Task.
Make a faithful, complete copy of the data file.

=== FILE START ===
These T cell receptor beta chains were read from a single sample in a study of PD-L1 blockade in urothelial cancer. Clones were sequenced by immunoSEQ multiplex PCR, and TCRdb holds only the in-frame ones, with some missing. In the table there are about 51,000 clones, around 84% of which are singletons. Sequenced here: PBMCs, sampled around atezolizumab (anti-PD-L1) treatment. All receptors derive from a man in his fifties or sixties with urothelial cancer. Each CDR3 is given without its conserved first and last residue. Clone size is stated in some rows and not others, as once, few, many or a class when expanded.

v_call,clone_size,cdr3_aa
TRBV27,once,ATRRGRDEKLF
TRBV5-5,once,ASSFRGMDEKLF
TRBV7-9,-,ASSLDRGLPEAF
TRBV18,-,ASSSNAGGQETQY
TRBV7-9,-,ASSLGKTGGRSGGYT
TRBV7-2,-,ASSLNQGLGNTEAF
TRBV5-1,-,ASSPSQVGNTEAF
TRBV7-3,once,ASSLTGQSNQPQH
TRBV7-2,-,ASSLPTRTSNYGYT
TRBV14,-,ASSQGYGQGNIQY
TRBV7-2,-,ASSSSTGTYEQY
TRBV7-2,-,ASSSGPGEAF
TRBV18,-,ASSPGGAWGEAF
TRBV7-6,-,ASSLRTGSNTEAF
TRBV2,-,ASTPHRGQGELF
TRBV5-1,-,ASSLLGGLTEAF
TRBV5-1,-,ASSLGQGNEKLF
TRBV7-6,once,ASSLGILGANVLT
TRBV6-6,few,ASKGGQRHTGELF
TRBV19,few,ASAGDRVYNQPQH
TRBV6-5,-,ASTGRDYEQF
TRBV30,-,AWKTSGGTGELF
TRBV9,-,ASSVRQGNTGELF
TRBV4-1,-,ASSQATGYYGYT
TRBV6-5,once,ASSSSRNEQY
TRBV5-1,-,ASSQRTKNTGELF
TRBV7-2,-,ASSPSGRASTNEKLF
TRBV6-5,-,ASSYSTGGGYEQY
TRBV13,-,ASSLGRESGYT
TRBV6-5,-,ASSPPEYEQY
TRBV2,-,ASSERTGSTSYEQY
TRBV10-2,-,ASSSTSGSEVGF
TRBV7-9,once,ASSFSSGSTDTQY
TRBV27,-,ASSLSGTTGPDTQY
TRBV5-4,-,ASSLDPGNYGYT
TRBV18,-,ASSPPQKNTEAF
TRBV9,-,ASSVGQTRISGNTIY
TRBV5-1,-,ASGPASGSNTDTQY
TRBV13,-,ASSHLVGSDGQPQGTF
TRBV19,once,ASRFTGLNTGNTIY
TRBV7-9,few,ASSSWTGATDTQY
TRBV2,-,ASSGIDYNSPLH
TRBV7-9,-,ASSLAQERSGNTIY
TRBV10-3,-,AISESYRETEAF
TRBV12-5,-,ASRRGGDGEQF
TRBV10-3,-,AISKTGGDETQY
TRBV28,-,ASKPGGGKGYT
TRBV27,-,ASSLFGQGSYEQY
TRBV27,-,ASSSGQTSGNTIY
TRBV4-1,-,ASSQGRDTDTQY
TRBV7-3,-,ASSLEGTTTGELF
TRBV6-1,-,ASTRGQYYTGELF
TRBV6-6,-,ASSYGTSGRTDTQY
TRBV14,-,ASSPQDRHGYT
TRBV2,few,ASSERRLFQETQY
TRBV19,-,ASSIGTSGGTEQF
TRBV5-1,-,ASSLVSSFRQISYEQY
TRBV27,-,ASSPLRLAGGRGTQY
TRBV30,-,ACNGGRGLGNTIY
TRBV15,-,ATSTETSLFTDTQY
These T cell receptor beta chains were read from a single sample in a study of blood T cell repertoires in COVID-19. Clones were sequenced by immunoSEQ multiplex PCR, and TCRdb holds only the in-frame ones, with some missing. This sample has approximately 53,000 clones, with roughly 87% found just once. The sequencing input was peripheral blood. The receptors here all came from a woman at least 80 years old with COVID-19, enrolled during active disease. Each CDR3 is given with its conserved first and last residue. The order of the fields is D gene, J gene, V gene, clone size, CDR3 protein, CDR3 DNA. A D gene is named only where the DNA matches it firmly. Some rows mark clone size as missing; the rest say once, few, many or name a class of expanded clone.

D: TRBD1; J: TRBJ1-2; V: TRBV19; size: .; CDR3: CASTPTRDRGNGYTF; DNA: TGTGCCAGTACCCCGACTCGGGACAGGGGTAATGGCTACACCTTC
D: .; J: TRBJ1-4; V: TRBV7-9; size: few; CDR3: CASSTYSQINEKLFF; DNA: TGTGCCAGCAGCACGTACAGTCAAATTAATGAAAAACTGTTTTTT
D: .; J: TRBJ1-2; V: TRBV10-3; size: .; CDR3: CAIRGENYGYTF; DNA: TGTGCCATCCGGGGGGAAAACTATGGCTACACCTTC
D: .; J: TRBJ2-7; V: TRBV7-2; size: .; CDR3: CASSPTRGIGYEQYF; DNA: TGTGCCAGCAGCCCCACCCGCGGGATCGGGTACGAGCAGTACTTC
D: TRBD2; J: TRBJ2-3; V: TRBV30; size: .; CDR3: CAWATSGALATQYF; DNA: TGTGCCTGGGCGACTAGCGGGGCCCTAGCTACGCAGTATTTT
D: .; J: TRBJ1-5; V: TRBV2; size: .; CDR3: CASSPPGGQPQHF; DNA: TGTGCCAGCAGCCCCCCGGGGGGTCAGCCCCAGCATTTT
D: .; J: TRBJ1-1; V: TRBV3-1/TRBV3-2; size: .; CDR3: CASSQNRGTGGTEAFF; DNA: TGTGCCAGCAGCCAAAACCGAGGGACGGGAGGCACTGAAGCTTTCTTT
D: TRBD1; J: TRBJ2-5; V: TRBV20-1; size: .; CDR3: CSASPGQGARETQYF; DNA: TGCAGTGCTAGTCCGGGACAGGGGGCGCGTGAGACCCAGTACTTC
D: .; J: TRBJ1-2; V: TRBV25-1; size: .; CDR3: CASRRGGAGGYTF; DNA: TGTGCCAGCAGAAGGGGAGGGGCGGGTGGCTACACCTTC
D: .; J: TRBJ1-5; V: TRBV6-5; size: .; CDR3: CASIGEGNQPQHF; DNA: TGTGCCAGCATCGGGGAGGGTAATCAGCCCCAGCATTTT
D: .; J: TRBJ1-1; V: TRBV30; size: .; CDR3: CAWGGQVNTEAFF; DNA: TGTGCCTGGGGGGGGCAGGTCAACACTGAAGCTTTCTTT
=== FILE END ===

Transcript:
These T cell receptor beta chains were read from a single sample in a study of PD-L1 blockade in urothelial cancer. Clones were sequenced by immunoSEQ multiplex PCR, and TCRdb holds only the in-frame ones, with some missing. In the table there are about 51,000 clones, around 84% of which are singletons. Sequenced here: PBMCs, sampled around atezolizumab (anti-PD-L1) treatment. All receptors derive from a man in his fifties or sixties with urothelial cancer. Each CDR3 is given without its conserved first and last residue. Clone size is stated in some rows and not others, as once, few, many or a class when expanded.

v_call,clone_size,cdr3_aa
TRBV27,once,ATRRGRDEKLF
TRBV5-5,once,ASSFRGMDEKLF
TRBV7-9,-,ASSLDRGLPEAF
TRBV18,-,ASSSNAGGQETQY
TRBV7-9,-,ASSLGKTGGRSGGYT
TRBV7-2,-,ASSLNQGLGNTEAF
TRBV5-1,-,ASSPSQVGNTEAF
TRBV7-3,once,ASSLTGQSNQPQH
TRBV7-2,-,ASSLPTRTSNYGYT
TRBV14,-,ASSQGYGQGNIQY
TRBV7-2,-,ASSSSTGTYEQY
TRBV7-2,-,ASSSGPGEAF
TRBV18,-,ASSPGGAWGEAF
TRBV7-6,-,ASSLRTGSNTEAF
TRBV2,-,ASTPHRGQGELF
TRBV5-1,-,ASSLLGGLTEAF
TRBV5-1,-,ASSLGQGNEKLF
TRBV7-6,once,ASSLGILGANVLT
TRBV6-6,few,ASKGGQRHTGELF
TRBV19,few,ASAGDRVYNQPQH
TRBV6-5,-,ASTGRDYEQF
TRBV30,-,AWKTSGGTGELF
TRBV9,-,ASSVRQGNTGELF
TRBV4-1,-,ASSQATGYYGYT
TRBV6-5,once,ASSSSRNEQY
TRBV5-1,-,ASSQRTKNTGELF
TRBV7-2,-,ASSPSGRASTNEKLF
TRBV6-5,-,ASSYSTGGGYEQY
TRBV13,-,ASSLGRESGYT
TRBV6-5,-,ASSPPEYEQY
TRBV2,-,ASSERTGSTSYEQY
TRBV10-2,-,ASSSTSGSEVGF
TRBV7-9,once,ASSFSSGSTDTQY
TRBV27,-,ASSLSGTTGPDTQY
TRBV5-4,-,ASSLDPGNYGYT
TRBV18,-,ASSPPQKNTEAF
TRBV9,-,ASSVGQTRISGNTIY
TRBV5-1,-,ASGPASGSNTDTQY
TRBV13,-,ASSHLVGSDGQPQGTF
TRBV19,once,ASRFTGLNTGNTIY
TRBV7-9,few,ASSSWTGATDTQY
TRBV2,-,ASSGIDYNSPLH
TRBV7-9,-,ASSLAQERSGNTIY
TRBV10-3,-,AISESYRETEAF
TRBV12-5,-,ASRRGGDGEQF
TRBV10-3,-,AISKTGGDETQY
TRBV28,-,ASKPGGGKGYT
TRBV27,-,ASSLFGQGSYEQY
TRBV27,-,ASSSGQTSGNTIY
TRBV4-1,-,ASSQGRDTDTQY
TRBV7-3,-,ASSLEGTTTGELF
TRBV6-1,-,ASTRGQYYTGELF
TRBV6-6,-,ASSYGTSGRTDTQY
TRBV14,-,ASSPQDRHGYT
TRBV2,few,ASSERRLFQETQY
TRBV19,-,ASSIGTSGGTEQF
TRBV5-1,-,ASSLVSSFRQISYEQY
TRBV27,-,ASSPLRLAGGRGTQY
TRBV30,-,ACNGGRGLGNTIY
TRBV15,-,ATSTETSLFTDTQY
These T cell receptor beta chains were read from a single sample in a study of blood T cell repertoires in COVID-19. Clones were sequenced by immunoSEQ multiplex PCR, and TCRdb holds only the in-frame ones, with some missing. This sample has approximately 53,000 clones, with roughly 87% found just once. The sequencing input was peripheral blood. The receptors here all came from a woman at least 80 years old with COVID-19, enrolled during active disease. Each CDR3 is given with its conserved first and last residue. The order of the fields is D gene, J gene, V gene, clone size, CDR3 protein, CDR3 DNA. A D gene is named only where the DNA matches it firmly. Some rows mark clone size as missing; the rest say once, few, many or name a class of expanded clone.

D: TRBD1; J: TRBJ1-2; V: TRBV19; size: .; CDR3: CASTPTRDRGNGYTF; DNA: TGTGCCAGTACCCCGACTCGGGACAGGGGTAATGGCTACACCTTC
D: .; J: TRBJ1-4; V: TRBV7-9; size: few; CDR3: CASSTYSQINEKLFF; DNA: TGTGCCAGCAGCACGTACAGTCAAATTAATGAAAAACTGTTTTTT
D: .; J: TRBJ1-2; V: TRBV10-3; size: .; CDR3: CAIRGENYGYTF; DNA: TGTGCCATCCGGGGGGAAAACTATGGCTACACCTTC
D: .; J: TRBJ2-7; V: TRBV7-2; size: .; CDR3: CASSPTRGIGYEQYF; DNA: TGTGCCAGCAGCCCCACCCGCGGGATCGGGTACGAGCAGTACTTC
D: TRBD2; J: TRBJ2-3; V: TRBV30; size: .; CDR3: CAWATSGALATQYF; DNA: TGTGCCTGGGCGACTAGCGGGGCCCTAGCTACGCAGTATTTT
D: .; J: TRBJ1-5; V: TRBV2; size: .; CDR3: CASSPPGGQPQHF; DNA: TGTGCCAGCAGCCCCCCGGGGGGTCAGCCCCAGCATTTT
D: .; J: TRBJ1-1; V: TRBV3-1/TRBV3-2; size: .; CDR3: CASSQNRGTGGTEAFF; DNA: TGTGCCAGCAGCCAAAACCGAGGGACGGGAGGCACTGAAGCTTTCTTT
D: TRBD1; J: TRBJ2-5; V: TRBV20-1; size: .; CDR3: CSASPGQGARETQYF; DNA: TGCAGTGCTAGTCCGGGACAGGGGGCGCGTGAGACCCAGTACTTC
D: .; J: TRBJ1-2; V: TRBV25-1; size: .; CDR3: CASRRGGAGGYTF; DNA: TGTGCCAGCAGAAGGGGAGGGGCGGGTGGCTACACCTTC
D: .; J: TRBJ1-5; V: TRBV6-5; size: .; CDR3: CASIGEGNQPQHF; DNA: TGTGCCAGCATCGGGGAGGGTAATCAGCCCCAGCATTTT
D: .; J: TRBJ1-1; V: TRBV30; size: .; CDR3: CAWGGQVNTEAFF; DNA: TGTGCCTGGGGGGGGCAGGTCAACACTGAAGCTTTCTTT